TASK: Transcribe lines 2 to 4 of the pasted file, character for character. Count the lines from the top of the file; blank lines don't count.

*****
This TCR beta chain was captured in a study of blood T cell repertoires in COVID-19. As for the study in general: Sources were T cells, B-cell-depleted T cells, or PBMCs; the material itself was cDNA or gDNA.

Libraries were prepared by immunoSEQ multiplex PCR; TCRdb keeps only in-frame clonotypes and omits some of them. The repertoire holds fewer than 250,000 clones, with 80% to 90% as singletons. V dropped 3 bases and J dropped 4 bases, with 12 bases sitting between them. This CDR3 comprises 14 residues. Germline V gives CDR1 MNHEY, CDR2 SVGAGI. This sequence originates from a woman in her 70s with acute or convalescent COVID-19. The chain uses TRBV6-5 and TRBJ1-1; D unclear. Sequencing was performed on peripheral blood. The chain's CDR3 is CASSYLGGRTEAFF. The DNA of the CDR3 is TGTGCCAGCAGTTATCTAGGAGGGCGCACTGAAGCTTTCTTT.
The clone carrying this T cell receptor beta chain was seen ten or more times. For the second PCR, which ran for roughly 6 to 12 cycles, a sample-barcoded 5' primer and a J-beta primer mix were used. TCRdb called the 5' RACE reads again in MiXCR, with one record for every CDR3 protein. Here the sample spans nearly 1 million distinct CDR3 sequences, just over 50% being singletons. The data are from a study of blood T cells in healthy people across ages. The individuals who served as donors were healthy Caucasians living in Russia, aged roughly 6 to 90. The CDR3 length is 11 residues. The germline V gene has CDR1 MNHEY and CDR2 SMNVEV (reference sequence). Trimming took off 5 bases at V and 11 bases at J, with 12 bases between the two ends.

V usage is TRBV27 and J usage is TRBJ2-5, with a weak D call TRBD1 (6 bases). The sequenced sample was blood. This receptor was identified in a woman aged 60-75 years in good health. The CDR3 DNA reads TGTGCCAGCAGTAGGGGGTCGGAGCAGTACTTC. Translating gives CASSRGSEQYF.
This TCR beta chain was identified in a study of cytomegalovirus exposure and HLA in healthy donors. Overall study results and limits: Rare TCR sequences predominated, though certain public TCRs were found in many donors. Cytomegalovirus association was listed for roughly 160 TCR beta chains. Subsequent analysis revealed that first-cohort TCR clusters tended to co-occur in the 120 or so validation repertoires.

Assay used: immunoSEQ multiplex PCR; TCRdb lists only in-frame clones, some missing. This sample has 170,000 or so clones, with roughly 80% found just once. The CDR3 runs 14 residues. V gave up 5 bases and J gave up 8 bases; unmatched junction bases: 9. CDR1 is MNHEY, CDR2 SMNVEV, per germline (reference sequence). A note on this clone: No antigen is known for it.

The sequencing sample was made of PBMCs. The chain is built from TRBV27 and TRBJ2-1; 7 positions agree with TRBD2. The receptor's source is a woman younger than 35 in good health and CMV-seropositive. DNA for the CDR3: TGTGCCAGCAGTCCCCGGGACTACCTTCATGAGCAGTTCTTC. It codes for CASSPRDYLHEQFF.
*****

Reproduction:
Libraries were prepared by immunoSEQ multiplex PCR; TCRdb keeps only in-frame clonotypes and omits some of them. The repertoire holds fewer than 250,000 clones, with 80% to 90% as singletons. V dropped 3 bases and J dropped 4 bases, with 12 bases sitting between them. This CDR3 comprises 14 residues. Germline V gives CDR1 MNHEY, CDR2 SVGAGI. This sequence originates from a woman in her 70s with acute or convalescent COVID-19. The chain uses TRBV6-5 and TRBJ1-1; D unclear. Sequencing was performed on peripheral blood. The chain's CDR3 is CASSYLGGRTEAFF. The DNA of the CDR3 is TGTGCCAGCAGTTATCTAGGAGGGCGCACTGAAGCTTTCTTT.
The clone carrying this T cell receptor beta chain was seen ten or more times. For the second PCR, which ran for roughly 6 to 12 cycles, a sample-barcoded 5' primer and a J-beta primer mix were used. TCRdb called the 5' RACE reads again in MiXCR, with one record for every CDR3 protein. Here the sample spans nearly 1 million distinct CDR3 sequences, just over 50% being singletons. The data are from a study of blood T cells in healthy people across ages. The individuals who served as donors were healthy Caucasians living in Russia, aged roughly 6 to 90. The CDR3 length is 11 residues. The germline V gene has CDR1 MNHEY and CDR2 SMNVEV (reference sequence). Trimming took off 5 bases at V and 11 bases at J, with 12 bases between the two ends.

V usage is TRBV27 and J usage is TRBJ2-5, with a weak D call TRBD1 (6 bases). The sequenced sample was blood. This receptor was identified in a woman aged 60-75 years in good health. The CDR3 DNA reads TGTGCCAGCAGTAGGGGGTCGGAGCAGTACTTC. Translating gives CASSRGSEQYF.